Wealth is not new. Neither is charity. But the idea of using private wealth imaginatively, constructively, and systematically to attack the fundamental problems of mankind is new.—John Gardner

Historical philanthropy was primarily driven by religious convictions or the desire to remain in power. Around the time of John D. ­Rockefeller, something remarkable occurred as the great wealth created by industrialization ushered in a different sort of giving, targeted at improving people’s lives. Rockefeller started as an office clerk at age 16, creating his own firm 4 years later. His success in building Standard Oil was unprecedented—the firm would eventually be broken up into more than 30 individual companies that would grow to become Exxon, Mobil, Amoco, Sohio, and others. He gave away most of his wealth, founding the University of Chicago and Rockefeller University, but much of the giving was targeted at achieving specific goals. One example was focusing on eradicating hookworm disease across the southern US. Oil industry leaders have a long tradition of philanthropy, just one more way our industry serves the ­public good.

SPE has set aside a modest amount of money for disaster relief in areas where our members reside. To date, we have contributed more than USD 100,000 to various efforts including USD 10,000 each to relief efforts following this year’s 7.8 magnitude earthquake in Ecuador and the Fort McMurray wildfires in Alberta and Saskatchewan, Canada.

The Kingdom of Saudi Arabia Section’s Trips and Social Activities (TSA) team participated in last year’s SPE-SAS Annual Technical Symposium. The team is committed to providing opportunities for as many people as possible to be involved in social work and conducted a health awareness campaign during the event. In addition to providing basic health screening such as blood pressure and blood sugar testing, health specialists covered general health education. An on-site blood donation bus was also arranged by the TSA team.


Most of us donate to charities according both to our abilities to do so and our convictions. One of the things I have been most pleased to see is not the donation of money, but the time and energy SPE members have contributed to charitable causes. I joined SPE in 1975 and one of the first activities I participated in was a section activity to raise money for scholarships, one of the most common areas for giving. SPE members have often been ready to volunteer for many efforts designed to benefit the public or deserving individuals or groups. I am thrilled to see sections and chapters around the world contributing their time and efforts to a wide variety of activities.

In June, the SPE Board of Directors adopted “SPE Cares” as the name for global SPE volunteer initiatives, thereby promoting community service worldwide while bringing together students and young and experienced professionals. We can shed a positive light in the oil and gas industry and make a difference in our community outside our careers.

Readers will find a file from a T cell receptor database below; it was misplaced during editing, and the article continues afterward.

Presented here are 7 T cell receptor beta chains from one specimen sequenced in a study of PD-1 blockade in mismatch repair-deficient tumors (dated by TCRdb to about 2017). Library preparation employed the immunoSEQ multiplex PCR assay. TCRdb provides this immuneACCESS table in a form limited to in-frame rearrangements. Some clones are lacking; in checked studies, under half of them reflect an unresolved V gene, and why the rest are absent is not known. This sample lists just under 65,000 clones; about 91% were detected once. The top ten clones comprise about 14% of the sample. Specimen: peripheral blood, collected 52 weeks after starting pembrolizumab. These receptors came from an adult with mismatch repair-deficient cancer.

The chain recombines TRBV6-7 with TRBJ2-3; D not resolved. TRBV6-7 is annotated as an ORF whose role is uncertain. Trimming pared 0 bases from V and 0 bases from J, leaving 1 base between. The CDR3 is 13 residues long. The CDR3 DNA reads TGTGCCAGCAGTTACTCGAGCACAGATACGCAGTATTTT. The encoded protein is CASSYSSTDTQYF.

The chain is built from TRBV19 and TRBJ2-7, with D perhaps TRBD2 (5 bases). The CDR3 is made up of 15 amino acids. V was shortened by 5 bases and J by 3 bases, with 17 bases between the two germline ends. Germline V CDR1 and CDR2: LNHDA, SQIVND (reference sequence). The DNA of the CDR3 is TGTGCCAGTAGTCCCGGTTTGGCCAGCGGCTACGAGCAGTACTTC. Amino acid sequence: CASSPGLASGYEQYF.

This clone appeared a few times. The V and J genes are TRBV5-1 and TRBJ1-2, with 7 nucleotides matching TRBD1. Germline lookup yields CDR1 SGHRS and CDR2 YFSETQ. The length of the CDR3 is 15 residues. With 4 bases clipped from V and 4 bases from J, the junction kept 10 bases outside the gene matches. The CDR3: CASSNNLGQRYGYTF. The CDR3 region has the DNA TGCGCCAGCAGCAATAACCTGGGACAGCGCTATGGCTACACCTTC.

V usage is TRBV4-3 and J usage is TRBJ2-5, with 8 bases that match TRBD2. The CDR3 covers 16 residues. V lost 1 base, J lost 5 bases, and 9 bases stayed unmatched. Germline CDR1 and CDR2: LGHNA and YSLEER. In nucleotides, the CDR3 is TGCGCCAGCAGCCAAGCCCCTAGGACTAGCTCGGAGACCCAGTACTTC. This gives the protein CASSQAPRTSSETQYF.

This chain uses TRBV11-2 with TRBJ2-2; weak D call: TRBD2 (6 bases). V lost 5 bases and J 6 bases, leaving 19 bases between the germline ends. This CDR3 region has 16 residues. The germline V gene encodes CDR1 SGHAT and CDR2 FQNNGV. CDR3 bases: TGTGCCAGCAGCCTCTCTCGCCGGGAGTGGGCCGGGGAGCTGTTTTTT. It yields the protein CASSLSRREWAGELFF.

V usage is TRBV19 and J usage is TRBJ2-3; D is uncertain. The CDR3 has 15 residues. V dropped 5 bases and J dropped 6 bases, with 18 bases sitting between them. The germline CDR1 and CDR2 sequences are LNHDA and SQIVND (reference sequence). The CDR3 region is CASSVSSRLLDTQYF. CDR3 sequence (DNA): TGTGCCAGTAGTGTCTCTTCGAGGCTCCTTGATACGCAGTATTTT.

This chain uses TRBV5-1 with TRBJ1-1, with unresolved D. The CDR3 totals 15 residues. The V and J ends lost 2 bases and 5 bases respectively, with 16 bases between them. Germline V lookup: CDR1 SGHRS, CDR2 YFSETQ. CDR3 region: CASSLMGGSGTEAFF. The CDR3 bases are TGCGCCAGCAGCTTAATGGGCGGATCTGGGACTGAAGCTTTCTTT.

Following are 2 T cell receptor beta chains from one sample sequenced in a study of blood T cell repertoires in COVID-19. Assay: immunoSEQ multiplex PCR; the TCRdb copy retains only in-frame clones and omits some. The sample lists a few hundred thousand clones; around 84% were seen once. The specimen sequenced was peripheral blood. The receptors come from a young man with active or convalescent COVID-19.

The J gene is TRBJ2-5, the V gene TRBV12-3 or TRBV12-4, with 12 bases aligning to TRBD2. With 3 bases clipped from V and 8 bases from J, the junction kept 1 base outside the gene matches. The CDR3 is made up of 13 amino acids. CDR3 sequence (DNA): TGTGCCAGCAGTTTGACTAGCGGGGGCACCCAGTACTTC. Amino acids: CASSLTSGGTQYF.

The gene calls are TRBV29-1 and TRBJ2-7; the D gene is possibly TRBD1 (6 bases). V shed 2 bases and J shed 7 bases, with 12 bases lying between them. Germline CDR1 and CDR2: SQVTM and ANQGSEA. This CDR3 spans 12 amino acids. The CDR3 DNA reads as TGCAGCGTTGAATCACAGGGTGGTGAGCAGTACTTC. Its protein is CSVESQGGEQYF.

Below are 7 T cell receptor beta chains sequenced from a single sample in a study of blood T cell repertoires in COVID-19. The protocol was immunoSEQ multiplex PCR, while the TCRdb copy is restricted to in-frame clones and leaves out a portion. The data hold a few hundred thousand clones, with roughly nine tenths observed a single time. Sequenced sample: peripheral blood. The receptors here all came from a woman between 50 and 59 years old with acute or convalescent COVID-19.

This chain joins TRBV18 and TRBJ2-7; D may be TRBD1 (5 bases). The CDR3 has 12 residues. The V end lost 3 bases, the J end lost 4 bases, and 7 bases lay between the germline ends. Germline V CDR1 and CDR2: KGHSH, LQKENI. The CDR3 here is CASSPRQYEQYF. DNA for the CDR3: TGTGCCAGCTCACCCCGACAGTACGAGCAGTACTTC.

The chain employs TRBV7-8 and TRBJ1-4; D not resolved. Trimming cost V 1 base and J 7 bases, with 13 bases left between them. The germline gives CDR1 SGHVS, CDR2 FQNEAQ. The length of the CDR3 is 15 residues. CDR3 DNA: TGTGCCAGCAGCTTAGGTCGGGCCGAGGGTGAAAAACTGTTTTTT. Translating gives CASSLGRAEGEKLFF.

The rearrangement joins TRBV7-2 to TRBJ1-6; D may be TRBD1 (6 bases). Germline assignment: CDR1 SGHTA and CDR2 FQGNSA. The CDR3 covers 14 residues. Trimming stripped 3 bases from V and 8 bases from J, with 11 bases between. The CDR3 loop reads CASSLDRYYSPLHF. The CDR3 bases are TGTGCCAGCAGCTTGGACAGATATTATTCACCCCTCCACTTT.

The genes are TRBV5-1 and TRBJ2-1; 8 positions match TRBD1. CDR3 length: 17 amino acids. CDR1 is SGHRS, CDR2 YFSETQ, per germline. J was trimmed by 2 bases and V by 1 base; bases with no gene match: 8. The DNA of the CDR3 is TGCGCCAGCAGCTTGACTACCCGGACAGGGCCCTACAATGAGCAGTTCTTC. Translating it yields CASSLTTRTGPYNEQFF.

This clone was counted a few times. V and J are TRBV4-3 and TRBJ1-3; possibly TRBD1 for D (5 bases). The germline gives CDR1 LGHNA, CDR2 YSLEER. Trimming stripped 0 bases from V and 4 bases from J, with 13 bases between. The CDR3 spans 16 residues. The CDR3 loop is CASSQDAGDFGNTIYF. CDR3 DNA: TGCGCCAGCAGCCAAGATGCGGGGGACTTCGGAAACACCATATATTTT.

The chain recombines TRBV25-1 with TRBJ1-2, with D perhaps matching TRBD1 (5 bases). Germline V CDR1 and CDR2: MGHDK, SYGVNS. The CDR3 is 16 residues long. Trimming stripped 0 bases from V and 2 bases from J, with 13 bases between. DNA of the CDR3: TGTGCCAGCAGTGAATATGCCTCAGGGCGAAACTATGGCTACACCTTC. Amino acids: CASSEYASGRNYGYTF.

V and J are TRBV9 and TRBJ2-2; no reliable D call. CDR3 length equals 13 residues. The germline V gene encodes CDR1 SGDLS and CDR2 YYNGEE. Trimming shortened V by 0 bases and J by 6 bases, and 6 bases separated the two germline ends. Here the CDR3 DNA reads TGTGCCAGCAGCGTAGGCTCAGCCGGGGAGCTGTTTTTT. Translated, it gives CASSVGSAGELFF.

While members have been actively engaged in such activities for many years, SPE Cares began in its current form in 2015, when Aniruddh Guru, a senior at Penn State University, and Yogashri Pradhan, a production engineer for the Texas Oil and Gas Institute, piloted the initiative in Galveston, Texas.

They collaborated with the local SPE Gulf Coast Section’s annual Galveston Beach cleanup, which happened the Saturday before ATCE in Houston. Participation at this inaugural event was three times the expected number of volunteers, thanks to the local Gulf Coast Section members.

The initiative’s early success led to SPEI adopting SPE Cares this year. Members in all sections can include the hashtag #SPECares when posting community service efforts on social media platforms. As an example of a recent project, Pandit Deendayal from the Petroleum University student chapter in Gandhinagar, India, organized a beach cleanup.

SPE Cares will officially launch during ATCE Dubai with a “Give a Ghaf” tree planting ceremony. This environmental project will help preserve Ghaf’s cultural and ecological heritage. The Ghaf tree is an indigenous species, specifically of the UAE, Oman, and Saudi Arabia. It is a drought-tolerant, evergreen tree that can survive a harsh desert environment. Volunteers hope to plant 200 Ghaf trees.

SPE members have also been generous in supporting our society financially. Many of you give to the SPE Foundation which was established in 1977. All living past presidents of SPE serve as “trustees” of the foundation and have a single purpose: to support and augment key Society programs. DeAnn Craig, former president of the SPE Foundation and 1998 SPE president, described the role of the foundation in this JPT article, which I would encourage you to read. Those of you who are able to give generously may wish to consider joining the Omega Association at one of various support levels. Most of all, I encourage you to give your time and efforts in supporting SPE in its mission to collect, disseminate, and exchange technical knowledge concerning the exploration, development, and production of oil and gas resources and related technologies for the public benefit and to provide opportunities for professionals to enhance their technical and professional competence.

Finally, on a personal note I want to express my gratitude for all the hours that go into organizing activities, writing and reviewing papers, leading section and chapter activities, raising funds for scholarships, and the countless other efforts SPE members support. It has been an honor and a privilege to serve in my current role, and I remain humbled to see how committed our members are to this society.


Nathan Meehan, 2016 SPE President

01 August 2016

Volume: 68 | Issue: 8